Ozark grad Quinn Nelson agrees some people might call Bolivar boring. But he likes it that way, as a Southwest Baptist hoopster looking to maximize his four years as a Bearcat.
“I’m not throwing shade or anything, but there’s not a ton to do here,” Nelson said last week after he traveled across town to watch his alma mater battle Bolivar. “Obviously, I’m not from here. But when you’re an athlete, you’re in the gym a lot and when you’re not in the gym, you’re tired and just want to hang out. It has positive elements. It makes you focus on getting in the gym a lot and getting better.
“I’m pretty intertwined at SBU. I feel at home on campus. Also, I’ve also found a good church home in Bolivar. I like going there and I like the people.”
Nelson indeed appears in an ideal place well-suited for him. The sophomore shooting guard has been starting for SBU (10-3) since the start of his freshman season. Already in his career, he has made 43 starts.
Last season, Nelson’s numbers included a 9.2 scoring average and 43 percent 3-point shooting (56-of-129).
He’s averaging 11.6 points a game this season, while shooting 44 percent from 3-point land (49-of-106). His norm of 29.5 minutes of playing time tops the Bearcats.
SBU is on the road at Missouri S&T and Maryville this week, before beginning next week by hosting Drury.
“I really like our group of guys. I think we’re headed in the right direction,” Nelson said, noting SBU’s recent upset of NCAA D-II No. 12 Southern Indiana. “I’m close with the coaches and they believe in me. Putting me in the starting lineup showed their faith in me.
“Everything is increasing a little more for me. I was learning the ropes last year and seeing how fast everything is. Now I’m more accustomed to it and finding my way more. But I think people look to me more than they did my freshman year. They know I know how the system works. I’ve seen all the hard work I put in and what it equals out to. That’s assuring to me, that the work I’m putting in means something.”
The Bearcats operate out of a similar motion offense that Ozark coach Mark Schweitzer has employed in his seven seasons coaching the Tigers. That’s not the only reason Nelson says Schweitzer prepared him well for college ball.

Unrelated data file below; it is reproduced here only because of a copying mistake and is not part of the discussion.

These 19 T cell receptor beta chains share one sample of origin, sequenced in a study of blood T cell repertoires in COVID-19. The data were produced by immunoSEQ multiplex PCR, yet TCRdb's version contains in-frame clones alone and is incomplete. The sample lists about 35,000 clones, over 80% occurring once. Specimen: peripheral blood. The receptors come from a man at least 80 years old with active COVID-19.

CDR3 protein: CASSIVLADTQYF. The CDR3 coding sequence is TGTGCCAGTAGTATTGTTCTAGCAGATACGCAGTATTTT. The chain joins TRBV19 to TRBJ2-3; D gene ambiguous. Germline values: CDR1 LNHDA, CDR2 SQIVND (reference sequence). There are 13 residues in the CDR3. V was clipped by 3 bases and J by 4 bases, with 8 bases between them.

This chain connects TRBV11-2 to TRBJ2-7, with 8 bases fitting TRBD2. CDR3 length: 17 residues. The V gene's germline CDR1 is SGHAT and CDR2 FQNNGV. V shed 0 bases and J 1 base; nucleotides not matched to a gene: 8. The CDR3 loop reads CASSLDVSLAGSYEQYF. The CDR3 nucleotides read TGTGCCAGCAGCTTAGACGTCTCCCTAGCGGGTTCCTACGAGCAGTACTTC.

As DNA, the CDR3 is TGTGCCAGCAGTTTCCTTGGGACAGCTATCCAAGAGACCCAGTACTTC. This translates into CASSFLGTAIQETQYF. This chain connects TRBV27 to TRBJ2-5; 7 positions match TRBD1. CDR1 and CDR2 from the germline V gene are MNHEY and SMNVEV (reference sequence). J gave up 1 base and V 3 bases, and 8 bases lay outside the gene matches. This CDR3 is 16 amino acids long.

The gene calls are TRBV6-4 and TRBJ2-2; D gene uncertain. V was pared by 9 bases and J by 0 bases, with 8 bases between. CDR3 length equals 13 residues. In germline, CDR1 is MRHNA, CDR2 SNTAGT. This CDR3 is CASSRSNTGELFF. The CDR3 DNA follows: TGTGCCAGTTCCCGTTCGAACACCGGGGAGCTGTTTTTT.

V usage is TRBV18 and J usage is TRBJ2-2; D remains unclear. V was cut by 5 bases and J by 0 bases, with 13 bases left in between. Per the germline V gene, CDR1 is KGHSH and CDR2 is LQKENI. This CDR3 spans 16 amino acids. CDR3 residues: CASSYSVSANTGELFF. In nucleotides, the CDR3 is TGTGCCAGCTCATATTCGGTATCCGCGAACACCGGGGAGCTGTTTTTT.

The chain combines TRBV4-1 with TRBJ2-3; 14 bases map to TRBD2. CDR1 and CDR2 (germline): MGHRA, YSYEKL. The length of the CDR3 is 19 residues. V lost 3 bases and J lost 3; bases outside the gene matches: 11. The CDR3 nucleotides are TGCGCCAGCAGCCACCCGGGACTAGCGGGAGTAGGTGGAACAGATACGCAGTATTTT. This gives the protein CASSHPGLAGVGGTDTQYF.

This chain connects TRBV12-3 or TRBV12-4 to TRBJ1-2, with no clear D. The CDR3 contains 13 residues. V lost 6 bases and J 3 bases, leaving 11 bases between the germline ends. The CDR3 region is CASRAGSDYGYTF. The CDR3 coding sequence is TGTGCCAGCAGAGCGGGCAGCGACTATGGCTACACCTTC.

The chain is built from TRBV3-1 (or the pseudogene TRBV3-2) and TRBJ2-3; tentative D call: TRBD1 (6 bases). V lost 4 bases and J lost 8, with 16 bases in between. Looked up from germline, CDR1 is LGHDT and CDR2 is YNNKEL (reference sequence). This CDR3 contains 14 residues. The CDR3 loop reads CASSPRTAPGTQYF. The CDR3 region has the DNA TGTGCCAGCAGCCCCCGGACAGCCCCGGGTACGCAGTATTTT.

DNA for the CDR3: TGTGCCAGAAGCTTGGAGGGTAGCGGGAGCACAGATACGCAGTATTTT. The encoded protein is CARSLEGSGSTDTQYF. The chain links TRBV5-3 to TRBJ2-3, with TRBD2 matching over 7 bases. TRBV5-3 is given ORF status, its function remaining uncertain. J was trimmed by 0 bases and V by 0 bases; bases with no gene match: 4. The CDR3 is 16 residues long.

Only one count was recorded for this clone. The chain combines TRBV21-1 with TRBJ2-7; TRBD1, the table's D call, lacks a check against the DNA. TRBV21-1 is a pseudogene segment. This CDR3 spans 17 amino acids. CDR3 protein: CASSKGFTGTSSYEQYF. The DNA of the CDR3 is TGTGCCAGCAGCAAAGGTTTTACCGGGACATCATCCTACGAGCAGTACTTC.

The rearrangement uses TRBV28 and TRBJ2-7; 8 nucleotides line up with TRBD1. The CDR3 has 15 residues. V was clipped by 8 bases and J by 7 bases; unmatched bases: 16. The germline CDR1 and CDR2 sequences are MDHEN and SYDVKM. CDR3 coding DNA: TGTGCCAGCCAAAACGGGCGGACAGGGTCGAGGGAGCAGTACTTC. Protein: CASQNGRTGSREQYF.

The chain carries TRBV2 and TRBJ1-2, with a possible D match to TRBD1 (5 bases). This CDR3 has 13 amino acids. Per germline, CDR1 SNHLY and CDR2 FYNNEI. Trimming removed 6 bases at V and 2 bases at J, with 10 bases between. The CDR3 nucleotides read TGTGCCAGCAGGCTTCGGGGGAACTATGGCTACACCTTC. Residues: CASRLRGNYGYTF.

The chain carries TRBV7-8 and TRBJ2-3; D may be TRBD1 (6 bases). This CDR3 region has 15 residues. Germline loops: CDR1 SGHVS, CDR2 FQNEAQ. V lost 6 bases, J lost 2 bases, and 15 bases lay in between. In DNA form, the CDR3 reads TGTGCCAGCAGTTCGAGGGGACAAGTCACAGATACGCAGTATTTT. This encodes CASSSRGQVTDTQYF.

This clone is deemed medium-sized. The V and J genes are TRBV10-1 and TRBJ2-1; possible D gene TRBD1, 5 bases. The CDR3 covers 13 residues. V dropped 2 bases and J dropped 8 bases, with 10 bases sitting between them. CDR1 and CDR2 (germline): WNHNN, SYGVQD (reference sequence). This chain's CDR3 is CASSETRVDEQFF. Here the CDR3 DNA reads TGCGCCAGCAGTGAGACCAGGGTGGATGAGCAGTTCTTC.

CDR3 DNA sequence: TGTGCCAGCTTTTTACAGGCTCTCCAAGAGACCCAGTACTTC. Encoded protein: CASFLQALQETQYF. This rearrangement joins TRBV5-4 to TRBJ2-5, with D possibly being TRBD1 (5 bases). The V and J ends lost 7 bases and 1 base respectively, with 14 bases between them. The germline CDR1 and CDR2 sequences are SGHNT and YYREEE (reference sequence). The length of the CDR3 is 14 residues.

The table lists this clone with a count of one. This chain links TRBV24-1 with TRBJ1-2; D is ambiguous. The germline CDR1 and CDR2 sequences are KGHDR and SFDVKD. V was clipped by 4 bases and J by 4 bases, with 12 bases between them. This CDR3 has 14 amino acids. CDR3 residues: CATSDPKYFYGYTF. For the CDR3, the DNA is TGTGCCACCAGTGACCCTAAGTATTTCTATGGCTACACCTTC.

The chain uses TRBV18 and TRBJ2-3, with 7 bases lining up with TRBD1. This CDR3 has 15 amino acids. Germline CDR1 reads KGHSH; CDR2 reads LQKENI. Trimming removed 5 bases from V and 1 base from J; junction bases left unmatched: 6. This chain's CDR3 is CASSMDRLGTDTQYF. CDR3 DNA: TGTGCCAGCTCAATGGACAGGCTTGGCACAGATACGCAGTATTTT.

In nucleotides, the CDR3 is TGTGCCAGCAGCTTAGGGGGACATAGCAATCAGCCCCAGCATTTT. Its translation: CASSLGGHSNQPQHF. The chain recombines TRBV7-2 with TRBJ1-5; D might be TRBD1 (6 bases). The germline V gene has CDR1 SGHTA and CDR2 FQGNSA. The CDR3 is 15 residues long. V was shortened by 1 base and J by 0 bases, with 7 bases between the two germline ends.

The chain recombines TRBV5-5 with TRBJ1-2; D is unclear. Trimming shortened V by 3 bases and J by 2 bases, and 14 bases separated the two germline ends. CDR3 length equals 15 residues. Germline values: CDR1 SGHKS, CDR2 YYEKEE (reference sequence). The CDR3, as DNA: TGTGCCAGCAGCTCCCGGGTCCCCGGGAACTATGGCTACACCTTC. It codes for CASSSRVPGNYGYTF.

“I’ve been saying this recently, that he was hard on me in a good way. He believed in me so much, more than I believed in myself,” Nelson said. “He was able to grow my confidence in myself and make me produce more than I thought I could. I’m forever thankful for that.
“Whenever I’m on break, I try to swing by a practice or a game to see what’s going on with him. I try to annoy him so I can get in the gym and shoot on the gun a little bit,” he added. “That will never change. Whether it’s coach Schweitzer, or (assistants) Ethan Garret and Johnathan Felton, I’m always asking them when I’m back, ‘Can you let me in the gym?’
“At SBU, you get unlimited access to the gym. That’s really nice.”
Nelson takes advantage of the open-door policy as often as he can. He estimates he’s at SBU's Meyer Wellness and Sports Center for team practices and games or working out on his own 25 hours a week.
The process has helped Nelson avoid being labeled a stationary shooter. He has 40 rebounds, or an average of 3.1 a night, to go along with 36 assists, 18 steals and five blocked shots.
“I think I’m a lot better athlete than I was in high school,” he said. “I look back on myself in high school (on film) and it doesn’t look like I was going too fast. I look at our games and think, ‘Dang, I’m going a lot faster.’ I think I’m stronger and a better athlete overall. We have a weight program and we lift throughout the season. We’re stretching and lifting all the time. That will do it to you.”